Pattern review: Aomori twist top by Papercut Patterns

PATTERN: Aomori Twist top by Papercut Patterns

DIFFICULTY: Says skilled, but I think a beginner wanting a challenge could manage it

SEWING TIME: Around 5/6 hours (minus taping pattern pieces together)

FABRIC: Metallic lightweight jersey (from Rolls & Rems in Islington.

ADJUSTMENTS: I took it in a little at the waist because I wanted it a little more fitted. It’s very baggy.

DOES IT LOOK LIKE THE DRAWINGS?: Yup!

This was so much fun to sew! What a start to 2018’s sewing. Because it’s very baggy, I didn’t bother making a muslin. I was initially nervous about the twist bit, but the instructions turned out extremely straightforward. Also this fabric was so easy to sew with – the glittery parts of the jersey give it stability when sewing, which meant it didn’t slip around so much. On the inside, it’s smoother, and it’s not itchy to wear at all.

Normally, I wear a vintage/retro style but I’m enjoying wearing more modern styles. Papercut Patterns have a tonne of really cute patterns – I’m definitely up for trying one of theirs again.

At a glance: Sew Over It’s City Break capsule wardrobe

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I found myself thinking about capsule wardrobes the other day.

As you do.

The concept is simple: it’s a mini-wardrobe of basic clothing you wear again and again. Everything’s versatile, so you can mix and match most pieces with each other. How practical! And how unlike me. My wardrobe is full of colourful florals – if my travels through capsule wardrobe Pinterest boards have taught me anything, this is block colour country.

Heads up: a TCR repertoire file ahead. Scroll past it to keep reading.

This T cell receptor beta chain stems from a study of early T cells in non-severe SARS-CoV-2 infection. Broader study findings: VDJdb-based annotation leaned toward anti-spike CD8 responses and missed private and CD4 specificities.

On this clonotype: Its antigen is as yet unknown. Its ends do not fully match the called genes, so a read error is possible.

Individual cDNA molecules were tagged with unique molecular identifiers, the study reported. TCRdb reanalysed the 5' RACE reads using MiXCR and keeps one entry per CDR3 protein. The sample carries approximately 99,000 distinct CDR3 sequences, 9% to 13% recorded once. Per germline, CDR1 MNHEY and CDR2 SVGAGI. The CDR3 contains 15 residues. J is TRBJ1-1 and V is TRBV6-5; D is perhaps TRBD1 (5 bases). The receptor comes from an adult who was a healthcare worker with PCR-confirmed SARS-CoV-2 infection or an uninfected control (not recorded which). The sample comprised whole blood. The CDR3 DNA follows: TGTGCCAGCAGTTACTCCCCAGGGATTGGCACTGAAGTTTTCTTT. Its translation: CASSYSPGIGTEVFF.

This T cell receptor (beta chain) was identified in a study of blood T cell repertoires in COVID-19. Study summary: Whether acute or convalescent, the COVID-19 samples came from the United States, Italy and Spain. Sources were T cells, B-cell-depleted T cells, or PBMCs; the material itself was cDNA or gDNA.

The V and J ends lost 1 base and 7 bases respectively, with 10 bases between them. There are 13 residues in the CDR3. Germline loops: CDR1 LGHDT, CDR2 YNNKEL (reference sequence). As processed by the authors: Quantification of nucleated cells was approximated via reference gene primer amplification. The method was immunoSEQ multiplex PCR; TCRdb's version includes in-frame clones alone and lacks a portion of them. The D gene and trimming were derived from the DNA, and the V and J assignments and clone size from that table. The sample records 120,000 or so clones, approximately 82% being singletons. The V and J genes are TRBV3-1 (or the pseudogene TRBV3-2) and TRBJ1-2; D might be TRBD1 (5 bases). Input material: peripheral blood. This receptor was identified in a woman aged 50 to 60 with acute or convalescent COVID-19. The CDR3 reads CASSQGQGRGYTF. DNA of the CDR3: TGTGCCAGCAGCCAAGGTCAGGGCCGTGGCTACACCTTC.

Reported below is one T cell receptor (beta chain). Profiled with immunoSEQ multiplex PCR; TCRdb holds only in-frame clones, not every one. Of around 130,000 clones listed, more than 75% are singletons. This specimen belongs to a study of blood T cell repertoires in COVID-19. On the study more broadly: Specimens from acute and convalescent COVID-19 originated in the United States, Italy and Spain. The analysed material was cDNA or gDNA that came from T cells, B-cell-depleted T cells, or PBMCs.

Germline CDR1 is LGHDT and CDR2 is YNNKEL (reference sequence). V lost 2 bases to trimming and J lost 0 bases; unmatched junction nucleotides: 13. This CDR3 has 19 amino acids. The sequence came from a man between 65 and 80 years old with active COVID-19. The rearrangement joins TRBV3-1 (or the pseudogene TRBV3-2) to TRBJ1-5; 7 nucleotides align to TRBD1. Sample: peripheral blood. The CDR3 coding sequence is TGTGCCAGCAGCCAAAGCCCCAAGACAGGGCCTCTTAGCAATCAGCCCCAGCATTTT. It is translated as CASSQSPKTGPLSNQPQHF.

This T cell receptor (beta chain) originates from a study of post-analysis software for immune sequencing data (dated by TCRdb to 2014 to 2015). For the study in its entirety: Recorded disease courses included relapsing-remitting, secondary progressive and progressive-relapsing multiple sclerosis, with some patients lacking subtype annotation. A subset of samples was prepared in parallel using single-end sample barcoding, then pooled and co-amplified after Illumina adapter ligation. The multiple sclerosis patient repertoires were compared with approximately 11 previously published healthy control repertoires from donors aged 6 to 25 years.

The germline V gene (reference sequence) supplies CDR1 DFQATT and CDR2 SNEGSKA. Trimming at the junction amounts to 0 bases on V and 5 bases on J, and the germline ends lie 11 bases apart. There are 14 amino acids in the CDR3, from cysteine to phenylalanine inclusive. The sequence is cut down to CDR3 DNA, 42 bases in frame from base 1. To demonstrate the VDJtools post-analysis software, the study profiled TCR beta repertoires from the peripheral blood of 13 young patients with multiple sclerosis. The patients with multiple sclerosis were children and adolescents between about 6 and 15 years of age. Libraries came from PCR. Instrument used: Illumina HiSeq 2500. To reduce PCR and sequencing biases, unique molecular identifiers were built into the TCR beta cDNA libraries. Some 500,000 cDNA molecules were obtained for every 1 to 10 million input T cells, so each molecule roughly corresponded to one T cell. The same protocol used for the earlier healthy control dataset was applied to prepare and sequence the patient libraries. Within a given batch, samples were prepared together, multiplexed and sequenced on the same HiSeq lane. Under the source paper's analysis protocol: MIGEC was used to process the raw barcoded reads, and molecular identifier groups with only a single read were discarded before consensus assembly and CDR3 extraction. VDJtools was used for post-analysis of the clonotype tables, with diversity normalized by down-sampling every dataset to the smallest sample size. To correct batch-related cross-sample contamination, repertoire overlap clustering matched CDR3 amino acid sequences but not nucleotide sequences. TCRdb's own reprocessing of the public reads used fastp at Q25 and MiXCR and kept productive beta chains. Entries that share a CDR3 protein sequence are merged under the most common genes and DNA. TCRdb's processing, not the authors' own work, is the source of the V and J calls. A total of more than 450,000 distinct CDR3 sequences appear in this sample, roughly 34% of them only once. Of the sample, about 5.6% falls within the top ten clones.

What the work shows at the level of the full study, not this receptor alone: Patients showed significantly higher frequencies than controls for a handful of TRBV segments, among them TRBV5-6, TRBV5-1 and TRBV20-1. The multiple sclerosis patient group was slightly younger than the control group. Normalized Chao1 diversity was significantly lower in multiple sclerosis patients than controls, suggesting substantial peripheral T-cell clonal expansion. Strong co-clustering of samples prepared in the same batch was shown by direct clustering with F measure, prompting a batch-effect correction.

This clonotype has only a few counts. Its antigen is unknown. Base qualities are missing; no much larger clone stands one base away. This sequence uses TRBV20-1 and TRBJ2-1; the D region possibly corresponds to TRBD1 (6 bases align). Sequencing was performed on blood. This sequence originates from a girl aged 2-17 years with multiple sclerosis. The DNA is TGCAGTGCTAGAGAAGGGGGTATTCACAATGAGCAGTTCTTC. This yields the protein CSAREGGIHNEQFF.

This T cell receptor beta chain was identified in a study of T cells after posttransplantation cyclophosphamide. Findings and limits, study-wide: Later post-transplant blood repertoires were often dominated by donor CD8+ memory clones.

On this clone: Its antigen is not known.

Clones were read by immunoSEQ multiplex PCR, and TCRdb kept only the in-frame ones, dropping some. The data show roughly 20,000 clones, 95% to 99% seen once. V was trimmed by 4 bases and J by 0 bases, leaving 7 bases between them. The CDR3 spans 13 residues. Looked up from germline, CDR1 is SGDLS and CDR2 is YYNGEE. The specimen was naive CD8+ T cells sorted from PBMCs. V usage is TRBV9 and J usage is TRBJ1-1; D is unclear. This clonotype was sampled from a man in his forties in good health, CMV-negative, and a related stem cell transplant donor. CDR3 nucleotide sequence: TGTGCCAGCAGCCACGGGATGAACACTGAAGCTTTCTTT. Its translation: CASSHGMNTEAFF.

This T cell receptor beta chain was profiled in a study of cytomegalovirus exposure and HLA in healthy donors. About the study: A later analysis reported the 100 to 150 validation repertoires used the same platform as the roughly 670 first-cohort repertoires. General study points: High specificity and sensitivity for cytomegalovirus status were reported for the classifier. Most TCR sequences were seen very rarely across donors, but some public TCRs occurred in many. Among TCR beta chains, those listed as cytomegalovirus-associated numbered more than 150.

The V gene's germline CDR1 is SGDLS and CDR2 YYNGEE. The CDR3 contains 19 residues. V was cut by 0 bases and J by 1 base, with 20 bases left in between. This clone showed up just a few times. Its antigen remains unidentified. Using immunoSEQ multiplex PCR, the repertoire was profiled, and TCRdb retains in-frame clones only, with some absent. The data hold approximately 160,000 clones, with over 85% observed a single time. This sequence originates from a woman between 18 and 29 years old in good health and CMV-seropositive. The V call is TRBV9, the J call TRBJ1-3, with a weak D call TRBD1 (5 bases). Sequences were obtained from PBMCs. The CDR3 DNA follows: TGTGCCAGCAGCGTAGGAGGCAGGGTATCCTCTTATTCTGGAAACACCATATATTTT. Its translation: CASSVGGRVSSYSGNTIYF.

I’m not the type to buy into Pinterest-able concepts, truth be told. Isn’t it funny how most of the blogs you’ll find on capsule wardrobes specify at least 40 items? I thought this was meant to be a mini wardrobe!

But anyway, there I was, thinking about capsule wardrobes, as you do, and up pops an email from Sew Over It – would I like to take a look at their new e-book offering? ER, yes please!

This was last month, mind you, and it’s taken me a little while to get around to actually writing up my review. I’ve just this week moved to Germany (more on that another time), so everything’s been a whirlwind of packing. I haven’t even had a chance to actually make any of it yet, sob. But once I’m reunited with my sewing machine, I’ll be straight on it.